A suicide bomber killed two Afghan civilians and wounded at least three foreign soldiers and two other civilians in an attack near the largest U.S. military base in Afghanistan on Wednesday, government officials said. – Reuters


Australia’s suggestion that it could follow in the footsteps of the United States and move its embassy in Israel from Tel Aviv to Jerusalem has won plaudits from Israeli Prime Minister Benjamin Netanyahu. But critics say the diplomatic move could have unintended consequences closer to home — risking not only the Australian government’s fragile majority in Parliament but also potentially scuppering a proposed $11 billion free trade agreement with Indonesia after years of talks. – Washington Post

Australian Prime Minister Scott Morrison said on Wednesday a billion-dollar free trade agreement with Indonesia will be signed this year, despite Indonesian concern over an Australian proposal to recognize Jerusalem as the Israeli capital. – Reuters

U.S. President Donald Trump plans to nominate former Air Force General David Stilwell to be the State Department’s top diplomat for East Asia, a post that has remained unfilled for more than a year despite major challenges in the region. – Reuters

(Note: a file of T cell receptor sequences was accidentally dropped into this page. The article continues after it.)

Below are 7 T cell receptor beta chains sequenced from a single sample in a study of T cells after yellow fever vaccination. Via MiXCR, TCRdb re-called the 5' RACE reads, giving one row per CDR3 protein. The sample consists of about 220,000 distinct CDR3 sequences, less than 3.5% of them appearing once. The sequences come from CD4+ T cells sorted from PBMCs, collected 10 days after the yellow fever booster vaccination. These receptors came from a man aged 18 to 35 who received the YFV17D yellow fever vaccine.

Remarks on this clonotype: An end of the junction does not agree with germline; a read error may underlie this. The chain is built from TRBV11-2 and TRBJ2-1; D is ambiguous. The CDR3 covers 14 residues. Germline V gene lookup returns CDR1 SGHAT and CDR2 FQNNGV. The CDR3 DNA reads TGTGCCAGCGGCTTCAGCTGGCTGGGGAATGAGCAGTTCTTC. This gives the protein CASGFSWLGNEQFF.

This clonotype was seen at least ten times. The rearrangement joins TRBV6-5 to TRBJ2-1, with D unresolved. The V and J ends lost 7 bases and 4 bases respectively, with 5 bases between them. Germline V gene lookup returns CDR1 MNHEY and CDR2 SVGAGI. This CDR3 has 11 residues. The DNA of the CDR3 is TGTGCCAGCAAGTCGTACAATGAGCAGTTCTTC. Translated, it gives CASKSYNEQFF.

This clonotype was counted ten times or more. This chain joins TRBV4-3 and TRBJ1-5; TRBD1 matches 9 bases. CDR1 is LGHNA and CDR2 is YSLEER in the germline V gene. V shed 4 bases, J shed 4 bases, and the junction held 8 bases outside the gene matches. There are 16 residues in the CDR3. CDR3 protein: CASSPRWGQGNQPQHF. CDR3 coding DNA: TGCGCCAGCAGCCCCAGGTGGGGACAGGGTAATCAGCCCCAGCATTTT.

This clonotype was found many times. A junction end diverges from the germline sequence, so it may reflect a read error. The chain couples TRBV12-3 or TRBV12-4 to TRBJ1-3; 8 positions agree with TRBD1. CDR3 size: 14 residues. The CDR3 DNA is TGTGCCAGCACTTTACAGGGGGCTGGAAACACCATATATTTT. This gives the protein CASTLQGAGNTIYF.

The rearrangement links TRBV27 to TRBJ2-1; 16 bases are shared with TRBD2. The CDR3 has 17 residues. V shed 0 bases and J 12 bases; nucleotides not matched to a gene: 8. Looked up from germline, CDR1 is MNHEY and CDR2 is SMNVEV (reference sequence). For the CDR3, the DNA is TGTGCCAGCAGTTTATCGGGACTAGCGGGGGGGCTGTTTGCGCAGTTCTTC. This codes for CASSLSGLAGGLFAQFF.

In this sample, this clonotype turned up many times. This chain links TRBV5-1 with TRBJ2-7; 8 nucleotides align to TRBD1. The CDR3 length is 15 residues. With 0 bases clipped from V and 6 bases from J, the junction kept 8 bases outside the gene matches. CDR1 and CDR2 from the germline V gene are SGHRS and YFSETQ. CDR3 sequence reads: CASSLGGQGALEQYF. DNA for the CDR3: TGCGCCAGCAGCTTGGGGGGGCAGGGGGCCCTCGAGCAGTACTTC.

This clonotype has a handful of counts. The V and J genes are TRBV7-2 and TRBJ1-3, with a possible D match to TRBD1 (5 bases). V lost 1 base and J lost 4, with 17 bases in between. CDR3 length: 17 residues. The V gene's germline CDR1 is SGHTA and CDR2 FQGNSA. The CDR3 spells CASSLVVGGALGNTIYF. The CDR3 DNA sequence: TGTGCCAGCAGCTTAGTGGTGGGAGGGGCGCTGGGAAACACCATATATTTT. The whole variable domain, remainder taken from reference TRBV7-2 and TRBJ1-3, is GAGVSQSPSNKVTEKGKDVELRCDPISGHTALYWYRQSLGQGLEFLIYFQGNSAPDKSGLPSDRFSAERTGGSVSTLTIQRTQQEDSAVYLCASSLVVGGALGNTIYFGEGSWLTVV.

A gunman attacked his fellow students at a technical college on the Crimean peninsula on Wednesday, killing at least 19 people and wounding dozens of others, the Russian authorities said. – New York Times

A second explosive device found among the personal possessions of the chief suspect in a deadly attack on a college in Crimea that left at least 17 dead on Wednesday has been disarmed, the RIA news agency cited officials as saying. – Reuters

Russian President Vladimir Putin and Egyptian President Abdel-Fattah el-Sissi signed a strategic cooperation treaty Wednesday that is intended to bolster trade and other ties between the two nations. The treaty capped a three-day visit to Russia by the Egyptian leader.  – Associated Press


Commerce Secretary Wilbur Ross said Wednesday that President Trump wanted quick results from trade talks with the European Union and warned that progress was unsatisfactory. – Wall Street Journal

For most of the 20th century, the Baltic nations were dominated by the Soviet Union, its behemoth neighbor to the east. Today, almost three decades after gaining independence from Moscow, the physical remnants of that rule are still scattered across the region. – Washington Post

Brexit is seriously stuck. Nobody really wants Britain to crash out of the European Union without a withdrawal deal, but time is running out and the sides have bogged down over the contentious issue of how to manage the Irish border. Prime Minister Theresa May traveled to Brussels on Wednesday and was given 30 minutes behind closed doors to make another appeal to her European counterparts. – Washington Post

European Union leaders will switch their focus from the internal headache of Brexit on Thursday to a slew of external challenges that are testing the limits of the bloc’s so-called soft power. – Bloomberg